Testing process predictions of models of risky choice: A quantitative model comparison approach

Citations of this article
Mendeley users who have this article in their library.


This article presents a quantitative model comparison contrasting the process predictions of two prominent views on risky choice. One view assumes a trade-offbetween probabilities and outcomes (or non-linear functions thereof) and the separate evaluation of risky options (expectation models). Another view assumes that risky choice is based on comparative evaluation, limited search, aspiration levels, and the forgoing of trade-offs (heuristic models). We derived quantitative process predictions for a generic expectation model and for a specific heuristic model, namely the priority heuristic (Brandstätter et al., 2006), and tested them in two experiments. The focus was on two key features of the cognitive process: acquisition frequencies (i.e., how frequently individual reasons are looked up) and direction of search (i.e., gamble-wise vs. reason-wise). In Experiment 1, the priority heuristic predicted direction of search better than the expectation model (although neither model predicted the acquisition process perfectly); acquisition frequencies, however, were inconsistent with both models. Additional analyses revealed that these frequencies were primarily a function of what Rubinstein (1988) called "similarity." In Experiment 2, the quantitative model comparison approach showed that people seemed to rely more on the priority heuristic in difficult problems, but to make more trade-offs in easy problems. This finding suggests that risky choice may be based on a mental toolbox of strategies. © 2013 Pachur, Hertwig, Gigerenzer and Brandstätter.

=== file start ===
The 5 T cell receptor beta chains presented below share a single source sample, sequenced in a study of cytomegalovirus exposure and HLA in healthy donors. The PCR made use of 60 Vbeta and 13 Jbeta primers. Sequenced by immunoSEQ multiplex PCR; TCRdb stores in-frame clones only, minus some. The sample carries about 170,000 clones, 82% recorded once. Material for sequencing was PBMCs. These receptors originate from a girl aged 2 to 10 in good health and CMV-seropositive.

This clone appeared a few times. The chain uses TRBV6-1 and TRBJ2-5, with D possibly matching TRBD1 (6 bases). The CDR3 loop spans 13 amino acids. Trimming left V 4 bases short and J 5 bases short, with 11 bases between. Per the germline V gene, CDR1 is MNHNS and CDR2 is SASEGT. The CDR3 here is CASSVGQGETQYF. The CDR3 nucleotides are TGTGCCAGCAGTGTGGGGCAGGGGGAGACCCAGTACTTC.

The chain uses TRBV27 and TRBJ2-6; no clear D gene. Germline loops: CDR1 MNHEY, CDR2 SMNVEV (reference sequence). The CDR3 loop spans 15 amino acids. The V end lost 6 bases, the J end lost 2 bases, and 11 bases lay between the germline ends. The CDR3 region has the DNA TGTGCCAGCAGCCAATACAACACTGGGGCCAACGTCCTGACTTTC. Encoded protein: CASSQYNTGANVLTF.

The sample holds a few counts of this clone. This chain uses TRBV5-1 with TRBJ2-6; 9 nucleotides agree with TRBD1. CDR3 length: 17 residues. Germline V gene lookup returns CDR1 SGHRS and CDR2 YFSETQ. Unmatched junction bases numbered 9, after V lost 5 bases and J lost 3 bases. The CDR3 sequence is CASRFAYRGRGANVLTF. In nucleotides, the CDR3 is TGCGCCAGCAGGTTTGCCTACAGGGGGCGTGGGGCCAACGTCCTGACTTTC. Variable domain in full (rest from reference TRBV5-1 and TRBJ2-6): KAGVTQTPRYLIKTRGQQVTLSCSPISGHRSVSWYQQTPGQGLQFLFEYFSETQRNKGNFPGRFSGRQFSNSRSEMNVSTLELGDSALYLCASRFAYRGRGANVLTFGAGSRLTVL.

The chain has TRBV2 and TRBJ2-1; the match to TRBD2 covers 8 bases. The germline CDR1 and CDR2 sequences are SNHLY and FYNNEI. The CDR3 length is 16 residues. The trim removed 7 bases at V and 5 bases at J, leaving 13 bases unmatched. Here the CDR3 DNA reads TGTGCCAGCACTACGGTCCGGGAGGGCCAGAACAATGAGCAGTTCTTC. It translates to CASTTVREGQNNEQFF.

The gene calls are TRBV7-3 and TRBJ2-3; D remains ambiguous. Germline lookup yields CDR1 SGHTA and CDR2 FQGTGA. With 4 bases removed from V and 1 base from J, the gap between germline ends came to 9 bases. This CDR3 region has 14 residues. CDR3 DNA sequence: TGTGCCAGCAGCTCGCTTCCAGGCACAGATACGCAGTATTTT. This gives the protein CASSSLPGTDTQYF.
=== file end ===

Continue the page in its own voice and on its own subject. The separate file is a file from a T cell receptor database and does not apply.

Pachur, T., Hertwig, R., Gigerenzer, G., & Brandstätter, E. (2013). Testing process predictions of models of risky choice: A quantitative model comparison approach. Frontiers in Psychology, 4(SEP). https://doi.org/10.3389/fpsyg.2013.00646

Register to see more suggestions

Mendeley helps you to discover research relevant for your work.

Already have an account?

Save time finding and organizing research with Mendeley

Sign up for free